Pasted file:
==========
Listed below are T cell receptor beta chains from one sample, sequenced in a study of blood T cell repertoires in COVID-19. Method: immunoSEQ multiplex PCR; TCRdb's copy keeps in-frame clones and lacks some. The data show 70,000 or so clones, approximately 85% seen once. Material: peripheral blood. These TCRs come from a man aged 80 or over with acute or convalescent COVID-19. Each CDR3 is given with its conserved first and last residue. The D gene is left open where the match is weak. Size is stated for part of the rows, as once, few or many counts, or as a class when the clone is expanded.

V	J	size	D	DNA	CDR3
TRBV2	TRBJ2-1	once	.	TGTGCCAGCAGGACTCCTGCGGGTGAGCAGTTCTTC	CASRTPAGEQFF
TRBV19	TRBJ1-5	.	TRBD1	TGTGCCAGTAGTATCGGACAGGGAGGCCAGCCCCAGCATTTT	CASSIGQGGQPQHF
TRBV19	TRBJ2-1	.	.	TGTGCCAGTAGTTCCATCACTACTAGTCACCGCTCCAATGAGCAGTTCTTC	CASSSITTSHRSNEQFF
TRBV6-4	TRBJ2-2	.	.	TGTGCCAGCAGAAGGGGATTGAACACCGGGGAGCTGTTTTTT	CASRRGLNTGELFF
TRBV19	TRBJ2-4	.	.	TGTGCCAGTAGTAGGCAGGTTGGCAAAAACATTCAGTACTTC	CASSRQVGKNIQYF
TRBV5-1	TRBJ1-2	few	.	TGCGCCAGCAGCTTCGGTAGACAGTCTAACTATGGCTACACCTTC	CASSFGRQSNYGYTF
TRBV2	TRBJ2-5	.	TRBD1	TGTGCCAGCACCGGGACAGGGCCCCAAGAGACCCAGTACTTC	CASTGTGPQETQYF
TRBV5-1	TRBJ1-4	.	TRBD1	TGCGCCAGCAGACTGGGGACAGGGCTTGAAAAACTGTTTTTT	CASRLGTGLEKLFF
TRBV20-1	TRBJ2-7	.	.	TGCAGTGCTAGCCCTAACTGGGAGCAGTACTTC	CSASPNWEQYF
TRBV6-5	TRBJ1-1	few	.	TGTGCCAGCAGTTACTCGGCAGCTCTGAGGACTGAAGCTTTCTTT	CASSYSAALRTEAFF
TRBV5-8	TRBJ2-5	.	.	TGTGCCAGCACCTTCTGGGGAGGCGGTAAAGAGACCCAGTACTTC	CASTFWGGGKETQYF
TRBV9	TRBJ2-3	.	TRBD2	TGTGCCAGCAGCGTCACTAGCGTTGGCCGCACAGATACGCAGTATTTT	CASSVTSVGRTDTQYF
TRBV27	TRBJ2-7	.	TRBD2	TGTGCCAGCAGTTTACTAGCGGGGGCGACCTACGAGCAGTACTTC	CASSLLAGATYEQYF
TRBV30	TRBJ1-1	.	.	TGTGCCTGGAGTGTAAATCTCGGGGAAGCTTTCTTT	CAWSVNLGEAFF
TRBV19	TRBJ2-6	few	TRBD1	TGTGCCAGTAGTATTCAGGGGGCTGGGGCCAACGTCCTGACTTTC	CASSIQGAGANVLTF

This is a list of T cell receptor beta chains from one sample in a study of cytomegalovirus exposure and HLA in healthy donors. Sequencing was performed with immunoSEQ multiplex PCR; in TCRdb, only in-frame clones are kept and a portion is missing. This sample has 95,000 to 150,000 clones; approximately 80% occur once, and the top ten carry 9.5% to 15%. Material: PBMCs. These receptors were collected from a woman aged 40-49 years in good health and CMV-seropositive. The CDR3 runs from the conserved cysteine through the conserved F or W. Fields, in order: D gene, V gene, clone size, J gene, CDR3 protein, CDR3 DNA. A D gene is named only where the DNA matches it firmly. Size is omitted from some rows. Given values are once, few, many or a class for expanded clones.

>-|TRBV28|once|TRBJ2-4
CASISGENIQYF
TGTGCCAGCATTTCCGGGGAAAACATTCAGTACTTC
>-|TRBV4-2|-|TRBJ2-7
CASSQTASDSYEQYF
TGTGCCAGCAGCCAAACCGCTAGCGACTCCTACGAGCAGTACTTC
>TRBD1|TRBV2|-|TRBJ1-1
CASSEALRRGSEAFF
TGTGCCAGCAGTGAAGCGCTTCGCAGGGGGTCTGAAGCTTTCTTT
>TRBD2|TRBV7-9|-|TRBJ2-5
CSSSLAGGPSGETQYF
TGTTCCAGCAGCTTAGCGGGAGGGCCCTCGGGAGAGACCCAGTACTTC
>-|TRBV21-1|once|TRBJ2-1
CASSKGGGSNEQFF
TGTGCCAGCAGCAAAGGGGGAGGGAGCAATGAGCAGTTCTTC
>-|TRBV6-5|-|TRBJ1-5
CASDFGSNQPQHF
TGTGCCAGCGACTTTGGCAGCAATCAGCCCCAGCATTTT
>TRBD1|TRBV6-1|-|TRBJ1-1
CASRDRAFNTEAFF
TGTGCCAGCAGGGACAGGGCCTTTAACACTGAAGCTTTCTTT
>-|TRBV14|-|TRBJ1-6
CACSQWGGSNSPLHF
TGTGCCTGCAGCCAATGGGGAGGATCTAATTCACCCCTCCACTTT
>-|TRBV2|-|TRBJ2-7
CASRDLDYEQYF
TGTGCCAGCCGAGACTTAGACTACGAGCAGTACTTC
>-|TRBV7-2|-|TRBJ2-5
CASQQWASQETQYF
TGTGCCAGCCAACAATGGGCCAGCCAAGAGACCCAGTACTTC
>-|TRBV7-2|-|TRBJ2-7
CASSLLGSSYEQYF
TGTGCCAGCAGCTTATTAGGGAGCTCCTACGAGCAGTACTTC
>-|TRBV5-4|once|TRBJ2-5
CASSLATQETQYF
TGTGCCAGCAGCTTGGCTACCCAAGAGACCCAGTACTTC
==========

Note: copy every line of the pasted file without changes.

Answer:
Listed below are T cell receptor beta chains from one sample, sequenced in a study of blood T cell repertoires in COVID-19. Method: immunoSEQ multiplex PCR; TCRdb's copy keeps in-frame clones and lacks some. The data show 70,000 or so clones, approximately 85% seen once. Material: peripheral blood. These TCRs come from a man aged 80 or over with acute or convalescent COVID-19. Each CDR3 is given with its conserved first and last residue. The D gene is left open where the match is weak. Size is stated for part of the rows, as once, few or many counts, or as a class when the clone is expanded.

V	J	size	D	DNA	CDR3
TRBV2	TRBJ2-1	once	.	TGTGCCAGCAGGACTCCTGCGGGTGAGCAGTTCTTC	CASRTPAGEQFF
TRBV19	TRBJ1-5	.	TRBD1	TGTGCCAGTAGTATCGGACAGGGAGGCCAGCCCCAGCATTTT	CASSIGQGGQPQHF
TRBV19	TRBJ2-1	.	.	TGTGCCAGTAGTTCCATCACTACTAGTCACCGCTCCAATGAGCAGTTCTTC	CASSSITTSHRSNEQFF
TRBV6-4	TRBJ2-2	.	.	TGTGCCAGCAGAAGGGGATTGAACACCGGGGAGCTGTTTTTT	CASRRGLNTGELFF
TRBV19	TRBJ2-4	.	.	TGTGCCAGTAGTAGGCAGGTTGGCAAAAACATTCAGTACTTC	CASSRQVGKNIQYF
TRBV5-1	TRBJ1-2	few	.	TGCGCCAGCAGCTTCGGTAGACAGTCTAACTATGGCTACACCTTC	CASSFGRQSNYGYTF
TRBV2	TRBJ2-5	.	TRBD1	TGTGCCAGCACCGGGACAGGGCCCCAAGAGACCCAGTACTTC	CASTGTGPQETQYF
TRBV5-1	TRBJ1-4	.	TRBD1	TGCGCCAGCAGACTGGGGACAGGGCTTGAAAAACTGTTTTTT	CASRLGTGLEKLFF
TRBV20-1	TRBJ2-7	.	.	TGCAGTGCTAGCCCTAACTGGGAGCAGTACTTC	CSASPNWEQYF
TRBV6-5	TRBJ1-1	few	.	TGTGCCAGCAGTTACTCGGCAGCTCTGAGGACTGAAGCTTTCTTT	CASSYSAALRTEAFF
TRBV5-8	TRBJ2-5	.	.	TGTGCCAGCACCTTCTGGGGAGGCGGTAAAGAGACCCAGTACTTC	CASTFWGGGKETQYF
TRBV9	TRBJ2-3	.	TRBD2	TGTGCCAGCAGCGTCACTAGCGTTGGCCGCACAGATACGCAGTATTTT	CASSVTSVGRTDTQYF
TRBV27	TRBJ2-7	.	TRBD2	TGTGCCAGCAGTTTACTAGCGGGGGCGACCTACGAGCAGTACTTC	CASSLLAGATYEQYF
TRBV30	TRBJ1-1	.	.	TGTGCCTGGAGTGTAAATCTCGGGGAAGCTTTCTTT	CAWSVNLGEAFF
TRBV19	TRBJ2-6	few	TRBD1	TGTGCCAGTAGTATTCAGGGGGCTGGGGCCAACGTCCTGACTTTC	CASSIQGAGANVLTF

This is a list of T cell receptor beta chains from one sample in a study of cytomegalovirus exposure and HLA in healthy donors. Sequencing was performed with immunoSEQ multiplex PCR; in TCRdb, only in-frame clones are kept and a portion is missing. This sample has 95,000 to 150,000 clones; approximately 80% occur once, and the top ten carry 9.5% to 15%. Material: PBMCs. These receptors were collected from a woman aged 40-49 years in good health and CMV-seropositive. The CDR3 runs from the conserved cysteine through the conserved F or W. Fields, in order: D gene, V gene, clone size, J gene, CDR3 protein, CDR3 DNA. A D gene is named only where the DNA matches it firmly. Size is omitted from some rows. Given values are once, few, many or a class for expanded clones.

>-|TRBV28|once|TRBJ2-4
CASISGENIQYF
TGTGCCAGCATTTCCGGGGAAAACATTCAGTACTTC
>-|TRBV4-2|-|TRBJ2-7
CASSQTASDSYEQYF
TGTGCCAGCAGCCAAACCGCTAGCGACTCCTACGAGCAGTACTTC
>TRBD1|TRBV2|-|TRBJ1-1
CASSEALRRGSEAFF
TGTGCCAGCAGTGAAGCGCTTCGCAGGGGGTCTGAAGCTTTCTTT
>TRBD2|TRBV7-9|-|TRBJ2-5
CSSSLAGGPSGETQYF
TGTTCCAGCAGCTTAGCGGGAGGGCCCTCGGGAGAGACCCAGTACTTC
>-|TRBV21-1|once|TRBJ2-1
CASSKGGGSNEQFF
TGTGCCAGCAGCAAAGGGGGAGGGAGCAATGAGCAGTTCTTC
>-|TRBV6-5|-|TRBJ1-5
CASDFGSNQPQHF
TGTGCCAGCGACTTTGGCAGCAATCAGCCCCAGCATTTT
>TRBD1|TRBV6-1|-|TRBJ1-1
CASRDRAFNTEAFF
TGTGCCAGCAGGGACAGGGCCTTTAACACTGAAGCTTTCTTT
>-|TRBV14|-|TRBJ1-6
CACSQWGGSNSPLHF
TGTGCCTGCAGCCAATGGGGAGGATCTAATTCACCCCTCCACTTT
>-|TRBV2|-|TRBJ2-7
CASRDLDYEQYF
TGTGCCAGCCGAGACTTAGACTACGAGCAGTACTTC
>-|TRBV7-2|-|TRBJ2-5
CASQQWASQETQYF
TGTGCCAGCCAACAATGGGCCAGCCAAGAGACCCAGTACTTC
>-|TRBV7-2|-|TRBJ2-7
CASSLLGSSYEQYF
TGTGCCAGCAGCTTATTAGGGAGCTCCTACGAGCAGTACTTC
>-|TRBV5-4|once|TRBJ2-5
CASSLATQETQYF
TGTGCCAGCAGCTTGGCTACCCAAGAGACCCAGTACTTC